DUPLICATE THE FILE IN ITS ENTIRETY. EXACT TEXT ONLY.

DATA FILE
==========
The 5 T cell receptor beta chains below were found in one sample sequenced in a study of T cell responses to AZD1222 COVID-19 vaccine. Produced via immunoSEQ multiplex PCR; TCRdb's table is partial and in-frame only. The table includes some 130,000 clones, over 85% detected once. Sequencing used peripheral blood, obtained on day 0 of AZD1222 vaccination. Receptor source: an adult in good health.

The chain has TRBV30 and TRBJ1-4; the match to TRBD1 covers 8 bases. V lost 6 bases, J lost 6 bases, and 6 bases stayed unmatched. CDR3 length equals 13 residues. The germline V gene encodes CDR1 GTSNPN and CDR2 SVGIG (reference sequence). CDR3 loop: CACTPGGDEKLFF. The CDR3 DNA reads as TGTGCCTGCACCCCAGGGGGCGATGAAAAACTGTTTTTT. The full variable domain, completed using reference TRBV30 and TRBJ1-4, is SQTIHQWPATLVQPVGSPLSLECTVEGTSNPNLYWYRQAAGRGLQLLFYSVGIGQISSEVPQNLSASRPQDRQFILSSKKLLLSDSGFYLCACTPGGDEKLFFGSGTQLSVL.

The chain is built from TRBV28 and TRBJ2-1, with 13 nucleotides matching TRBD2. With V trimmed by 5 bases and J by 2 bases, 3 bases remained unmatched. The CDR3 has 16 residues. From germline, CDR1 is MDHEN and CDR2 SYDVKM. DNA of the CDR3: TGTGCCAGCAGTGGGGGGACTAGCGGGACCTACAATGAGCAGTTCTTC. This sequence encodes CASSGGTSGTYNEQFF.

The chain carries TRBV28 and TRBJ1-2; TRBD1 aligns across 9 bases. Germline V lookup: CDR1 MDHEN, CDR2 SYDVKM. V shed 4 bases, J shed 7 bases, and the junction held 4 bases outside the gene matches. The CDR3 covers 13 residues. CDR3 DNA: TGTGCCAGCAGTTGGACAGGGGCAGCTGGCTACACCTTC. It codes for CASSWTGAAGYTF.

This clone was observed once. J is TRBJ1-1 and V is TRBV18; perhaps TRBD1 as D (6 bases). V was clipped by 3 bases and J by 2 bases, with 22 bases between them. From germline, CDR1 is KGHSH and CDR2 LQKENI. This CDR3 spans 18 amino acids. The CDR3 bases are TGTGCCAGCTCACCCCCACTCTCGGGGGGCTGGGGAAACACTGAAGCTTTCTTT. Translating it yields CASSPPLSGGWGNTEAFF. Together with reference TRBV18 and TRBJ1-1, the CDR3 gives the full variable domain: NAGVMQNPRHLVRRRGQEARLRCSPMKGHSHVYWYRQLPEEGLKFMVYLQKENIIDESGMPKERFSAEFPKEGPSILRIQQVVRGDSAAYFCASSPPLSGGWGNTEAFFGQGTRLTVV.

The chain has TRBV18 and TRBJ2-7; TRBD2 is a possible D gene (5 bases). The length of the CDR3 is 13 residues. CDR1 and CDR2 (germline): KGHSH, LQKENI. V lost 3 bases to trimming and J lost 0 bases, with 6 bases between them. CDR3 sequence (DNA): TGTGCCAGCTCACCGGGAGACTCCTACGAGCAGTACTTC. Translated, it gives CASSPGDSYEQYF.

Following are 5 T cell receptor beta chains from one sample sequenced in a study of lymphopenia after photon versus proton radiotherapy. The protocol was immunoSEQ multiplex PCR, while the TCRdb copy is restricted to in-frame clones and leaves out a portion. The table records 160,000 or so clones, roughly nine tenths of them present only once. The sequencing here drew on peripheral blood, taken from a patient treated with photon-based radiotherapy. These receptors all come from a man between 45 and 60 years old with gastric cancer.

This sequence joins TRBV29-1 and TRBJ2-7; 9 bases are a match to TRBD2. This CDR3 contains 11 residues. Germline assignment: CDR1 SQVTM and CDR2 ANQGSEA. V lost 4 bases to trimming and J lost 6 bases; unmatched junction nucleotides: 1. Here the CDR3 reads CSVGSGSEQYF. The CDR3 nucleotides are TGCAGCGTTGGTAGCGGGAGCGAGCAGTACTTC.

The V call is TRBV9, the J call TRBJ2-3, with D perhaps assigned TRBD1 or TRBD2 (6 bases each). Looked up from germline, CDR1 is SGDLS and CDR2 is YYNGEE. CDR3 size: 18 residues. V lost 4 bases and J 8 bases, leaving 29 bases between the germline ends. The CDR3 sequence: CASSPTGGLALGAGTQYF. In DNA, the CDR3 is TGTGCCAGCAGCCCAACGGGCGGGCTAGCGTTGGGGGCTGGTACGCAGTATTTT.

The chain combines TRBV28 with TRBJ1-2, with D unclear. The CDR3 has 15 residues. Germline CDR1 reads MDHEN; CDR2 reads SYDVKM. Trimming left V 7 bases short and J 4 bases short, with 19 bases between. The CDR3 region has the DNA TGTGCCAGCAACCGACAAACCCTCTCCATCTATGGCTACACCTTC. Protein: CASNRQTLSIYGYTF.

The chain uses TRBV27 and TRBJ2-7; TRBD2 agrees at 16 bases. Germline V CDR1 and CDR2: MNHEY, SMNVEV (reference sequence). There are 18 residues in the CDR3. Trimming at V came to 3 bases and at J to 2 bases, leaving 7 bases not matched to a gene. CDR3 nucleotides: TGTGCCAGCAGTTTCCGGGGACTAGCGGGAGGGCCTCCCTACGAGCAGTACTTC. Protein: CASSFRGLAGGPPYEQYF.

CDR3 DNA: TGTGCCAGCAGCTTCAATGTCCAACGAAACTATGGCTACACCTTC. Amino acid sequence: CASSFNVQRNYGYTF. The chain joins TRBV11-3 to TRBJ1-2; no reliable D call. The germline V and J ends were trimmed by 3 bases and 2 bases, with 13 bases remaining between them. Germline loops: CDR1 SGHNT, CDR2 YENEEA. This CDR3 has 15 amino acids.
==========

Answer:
The 5 T cell receptor beta chains below were found in one sample sequenced in a study of T cell responses to AZD1222 COVID-19 vaccine. Produced via immunoSEQ multiplex PCR; TCRdb's table is partial and in-frame only. The table includes some 130,000 clones, over 85% detected once. Sequencing used peripheral blood, obtained on day 0 of AZD1222 vaccination. Receptor source: an adult in good health.

The chain has TRBV30 and TRBJ1-4; the match to TRBD1 covers 8 bases. V lost 6 bases, J lost 6 bases, and 6 bases stayed unmatched. CDR3 length equals 13 residues. The germline V gene encodes CDR1 GTSNPN and CDR2 SVGIG (reference sequence). CDR3 loop: CACTPGGDEKLFF. The CDR3 DNA reads as TGTGCCTGCACCCCAGGGGGCGATGAAAAACTGTTTTTT. The full variable domain, completed using reference TRBV30 and TRBJ1-4, is SQTIHQWPATLVQPVGSPLSLECTVEGTSNPNLYWYRQAAGRGLQLLFYSVGIGQISSEVPQNLSASRPQDRQFILSSKKLLLSDSGFYLCACTPGGDEKLFFGSGTQLSVL.

The chain is built from TRBV28 and TRBJ2-1, with 13 nucleotides matching TRBD2. With V trimmed by 5 bases and J by 2 bases, 3 bases remained unmatched. The CDR3 has 16 residues. From germline, CDR1 is MDHEN and CDR2 SYDVKM. DNA of the CDR3: TGTGCCAGCAGTGGGGGGACTAGCGGGACCTACAATGAGCAGTTCTTC. This sequence encodes CASSGGTSGTYNEQFF.

The chain carries TRBV28 and TRBJ1-2; TRBD1 aligns across 9 bases. Germline V lookup: CDR1 MDHEN, CDR2 SYDVKM. V shed 4 bases, J shed 7 bases, and the junction held 4 bases outside the gene matches. The CDR3 covers 13 residues. CDR3 DNA: TGTGCCAGCAGTTGGACAGGGGCAGCTGGCTACACCTTC. It codes for CASSWTGAAGYTF.

This clone was observed once. J is TRBJ1-1 and V is TRBV18; perhaps TRBD1 as D (6 bases). V was clipped by 3 bases and J by 2 bases, with 22 bases between them. From germline, CDR1 is KGHSH and CDR2 LQKENI. This CDR3 spans 18 amino acids. The CDR3 bases are TGTGCCAGCTCACCCCCACTCTCGGGGGGCTGGGGAAACACTGAAGCTTTCTTT. Translating it yields CASSPPLSGGWGNTEAFF. Together with reference TRBV18 and TRBJ1-1, the CDR3 gives the full variable domain: NAGVMQNPRHLVRRRGQEARLRCSPMKGHSHVYWYRQLPEEGLKFMVYLQKENIIDESGMPKERFSAEFPKEGPSILRIQQVVRGDSAAYFCASSPPLSGGWGNTEAFFGQGTRLTVV.

The chain has TRBV18 and TRBJ2-7; TRBD2 is a possible D gene (5 bases). The length of the CDR3 is 13 residues. CDR1 and CDR2 (germline): KGHSH, LQKENI. V lost 3 bases to trimming and J lost 0 bases, with 6 bases between them. CDR3 sequence (DNA): TGTGCCAGCTCACCGGGAGACTCCTACGAGCAGTACTTC. Translated, it gives CASSPGDSYEQYF.

Following are 5 T cell receptor beta chains from one sample sequenced in a study of lymphopenia after photon versus proton radiotherapy. The protocol was immunoSEQ multiplex PCR, while the TCRdb copy is restricted to in-frame clones and leaves out a portion. The table records 160,000 or so clones, roughly nine tenths of them present only once. The sequencing here drew on peripheral blood, taken from a patient treated with photon-based radiotherapy. These receptors all come from a man between 45 and 60 years old with gastric cancer.

This sequence joins TRBV29-1 and TRBJ2-7; 9 bases are a match to TRBD2. This CDR3 contains 11 residues. Germline assignment: CDR1 SQVTM and CDR2 ANQGSEA. V lost 4 bases to trimming and J lost 6 bases; unmatched junction nucleotides: 1. Here the CDR3 reads CSVGSGSEQYF. The CDR3 nucleotides are TGCAGCGTTGGTAGCGGGAGCGAGCAGTACTTC.

The V call is TRBV9, the J call TRBJ2-3, with D perhaps assigned TRBD1 or TRBD2 (6 bases each). Looked up from germline, CDR1 is SGDLS and CDR2 is YYNGEE. CDR3 size: 18 residues. V lost 4 bases and J 8 bases, leaving 29 bases between the germline ends. The CDR3 sequence: CASSPTGGLALGAGTQYF. In DNA, the CDR3 is TGTGCCAGCAGCCCAACGGGCGGGCTAGCGTTGGGGGCTGGTACGCAGTATTTT.

The chain combines TRBV28 with TRBJ1-2, with D unclear. The CDR3 has 15 residues. Germline CDR1 reads MDHEN; CDR2 reads SYDVKM. Trimming left V 7 bases short and J 4 bases short, with 19 bases between. The CDR3 region has the DNA TGTGCCAGCAACCGACAAACCCTCTCCATCTATGGCTACACCTTC. Protein: CASNRQTLSIYGYTF.

The chain uses TRBV27 and TRBJ2-7; TRBD2 agrees at 16 bases. Germline V CDR1 and CDR2: MNHEY, SMNVEV (reference sequence). There are 18 residues in the CDR3. Trimming at V came to 3 bases and at J to 2 bases, leaving 7 bases not matched to a gene. CDR3 nucleotides: TGTGCCAGCAGTTTCCGGGGACTAGCGGGAGGGCCTCCCTACGAGCAGTACTTC. Protein: CASSFRGLAGGPPYEQYF.

CDR3 DNA: TGTGCCAGCAGCTTCAATGTCCAACGAAACTATGGCTACACCTTC. Amino acid sequence: CASSFNVQRNYGYTF. The chain joins TRBV11-3 to TRBJ1-2; no reliable D call. The germline V and J ends were trimmed by 3 bases and 2 bases, with 13 bases remaining between them. Germline loops: CDR1 SGHNT, CDR2 YENEEA. This CDR3 has 15 amino acids.